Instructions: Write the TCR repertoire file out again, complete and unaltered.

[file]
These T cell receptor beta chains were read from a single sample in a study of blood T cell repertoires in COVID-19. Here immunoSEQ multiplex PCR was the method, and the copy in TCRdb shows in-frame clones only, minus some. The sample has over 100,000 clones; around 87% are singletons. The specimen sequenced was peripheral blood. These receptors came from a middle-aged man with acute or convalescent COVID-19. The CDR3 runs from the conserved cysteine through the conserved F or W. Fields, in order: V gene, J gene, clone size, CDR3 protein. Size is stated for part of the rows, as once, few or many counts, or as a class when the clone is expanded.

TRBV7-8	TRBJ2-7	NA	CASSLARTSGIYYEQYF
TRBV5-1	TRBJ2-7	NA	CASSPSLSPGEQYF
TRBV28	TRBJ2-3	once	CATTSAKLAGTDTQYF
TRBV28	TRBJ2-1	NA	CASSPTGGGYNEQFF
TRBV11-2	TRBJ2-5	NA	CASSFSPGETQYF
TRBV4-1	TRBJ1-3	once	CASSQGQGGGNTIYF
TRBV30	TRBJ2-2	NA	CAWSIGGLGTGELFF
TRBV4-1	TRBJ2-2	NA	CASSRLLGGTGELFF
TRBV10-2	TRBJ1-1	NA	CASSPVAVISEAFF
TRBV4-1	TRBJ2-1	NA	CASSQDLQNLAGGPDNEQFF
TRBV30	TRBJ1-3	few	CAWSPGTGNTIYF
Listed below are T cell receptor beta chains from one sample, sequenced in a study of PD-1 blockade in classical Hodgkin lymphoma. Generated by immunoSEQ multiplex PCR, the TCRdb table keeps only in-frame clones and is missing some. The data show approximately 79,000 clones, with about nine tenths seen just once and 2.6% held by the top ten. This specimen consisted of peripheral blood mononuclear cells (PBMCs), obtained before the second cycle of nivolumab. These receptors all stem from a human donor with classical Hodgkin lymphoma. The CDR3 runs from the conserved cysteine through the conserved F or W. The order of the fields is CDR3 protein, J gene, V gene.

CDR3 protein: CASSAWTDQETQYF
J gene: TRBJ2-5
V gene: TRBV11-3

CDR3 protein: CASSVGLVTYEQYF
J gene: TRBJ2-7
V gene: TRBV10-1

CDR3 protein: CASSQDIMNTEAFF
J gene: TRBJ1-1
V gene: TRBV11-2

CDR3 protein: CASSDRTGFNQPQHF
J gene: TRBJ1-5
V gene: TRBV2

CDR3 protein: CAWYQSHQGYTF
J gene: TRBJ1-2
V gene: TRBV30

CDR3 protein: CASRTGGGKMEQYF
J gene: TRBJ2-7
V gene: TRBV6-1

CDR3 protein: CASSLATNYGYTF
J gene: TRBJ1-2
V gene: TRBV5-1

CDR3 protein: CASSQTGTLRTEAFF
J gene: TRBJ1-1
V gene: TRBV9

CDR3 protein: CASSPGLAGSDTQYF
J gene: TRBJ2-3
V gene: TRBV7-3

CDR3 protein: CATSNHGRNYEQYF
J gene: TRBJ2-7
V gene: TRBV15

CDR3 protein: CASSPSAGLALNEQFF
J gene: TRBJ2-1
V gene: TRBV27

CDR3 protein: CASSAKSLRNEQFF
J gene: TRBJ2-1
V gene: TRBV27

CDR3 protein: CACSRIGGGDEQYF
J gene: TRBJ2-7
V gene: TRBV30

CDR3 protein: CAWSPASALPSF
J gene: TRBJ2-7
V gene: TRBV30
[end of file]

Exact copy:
These T cell receptor beta chains were read from a single sample in a study of blood T cell repertoires in COVID-19. Here immunoSEQ multiplex PCR was the method, and the copy in TCRdb shows in-frame clones only, minus some. The sample has over 100,000 clones; around 87% are singletons. The specimen sequenced was peripheral blood. These receptors came from a middle-aged man with acute or convalescent COVID-19. The CDR3 runs from the conserved cysteine through the conserved F or W. Fields, in order: V gene, J gene, clone size, CDR3 protein. Size is stated for part of the rows, as once, few or many counts, or as a class when the clone is expanded.

TRBV7-8	TRBJ2-7	NA	CASSLARTSGIYYEQYF
TRBV5-1	TRBJ2-7	NA	CASSPSLSPGEQYF
TRBV28	TRBJ2-3	once	CATTSAKLAGTDTQYF
TRBV28	TRBJ2-1	NA	CASSPTGGGYNEQFF
TRBV11-2	TRBJ2-5	NA	CASSFSPGETQYF
TRBV4-1	TRBJ1-3	once	CASSQGQGGGNTIYF
TRBV30	TRBJ2-2	NA	CAWSIGGLGTGELFF
TRBV4-1	TRBJ2-2	NA	CASSRLLGGTGELFF
TRBV10-2	TRBJ1-1	NA	CASSPVAVISEAFF
TRBV4-1	TRBJ2-1	NA	CASSQDLQNLAGGPDNEQFF
TRBV30	TRBJ1-3	few	CAWSPGTGNTIYF
Listed below are T cell receptor beta chains from one sample, sequenced in a study of PD-1 blockade in classical Hodgkin lymphoma. Generated by immunoSEQ multiplex PCR, the TCRdb table keeps only in-frame clones and is missing some. The data show approximately 79,000 clones, with about nine tenths seen just once and 2.6% held by the top ten. This specimen consisted of peripheral blood mononuclear cells (PBMCs), obtained before the second cycle of nivolumab. These receptors all stem from a human donor with classical Hodgkin lymphoma. The CDR3 runs from the conserved cysteine through the conserved F or W. The order of the fields is CDR3 protein, J gene, V gene.

CDR3 protein: CASSAWTDQETQYF
J gene: TRBJ2-5
V gene: TRBV11-3

CDR3 protein: CASSVGLVTYEQYF
J gene: TRBJ2-7
V gene: TRBV10-1

CDR3 protein: CASSQDIMNTEAFF
J gene: TRBJ1-1
V gene: TRBV11-2

CDR3 protein: CASSDRTGFNQPQHF
J gene: TRBJ1-5
V gene: TRBV2

CDR3 protein: CAWYQSHQGYTF
J gene: TRBJ1-2
V gene: TRBV30

CDR3 protein: CASRTGGGKMEQYF
J gene: TRBJ2-7
V gene: TRBV6-1

CDR3 protein: CASSLATNYGYTF
J gene: TRBJ1-2
V gene: TRBV5-1

CDR3 protein: CASSQTGTLRTEAFF
J gene: TRBJ1-1
V gene: TRBV9

CDR3 protein: CASSPGLAGSDTQYF
J gene: TRBJ2-3
V gene: TRBV7-3

CDR3 protein: CATSNHGRNYEQYF
J gene: TRBJ2-7
V gene: TRBV15

CDR3 protein: CASSPSAGLALNEQFF
J gene: TRBJ2-1
V gene: TRBV27

CDR3 protein: CASSAKSLRNEQFF
J gene: TRBJ2-1
V gene: TRBV27

CDR3 protein: CACSRIGGGDEQYF
J gene: TRBJ2-7
V gene: TRBV30

CDR3 protein: CAWSPASALPSF
J gene: TRBJ2-7
V gene: TRBV30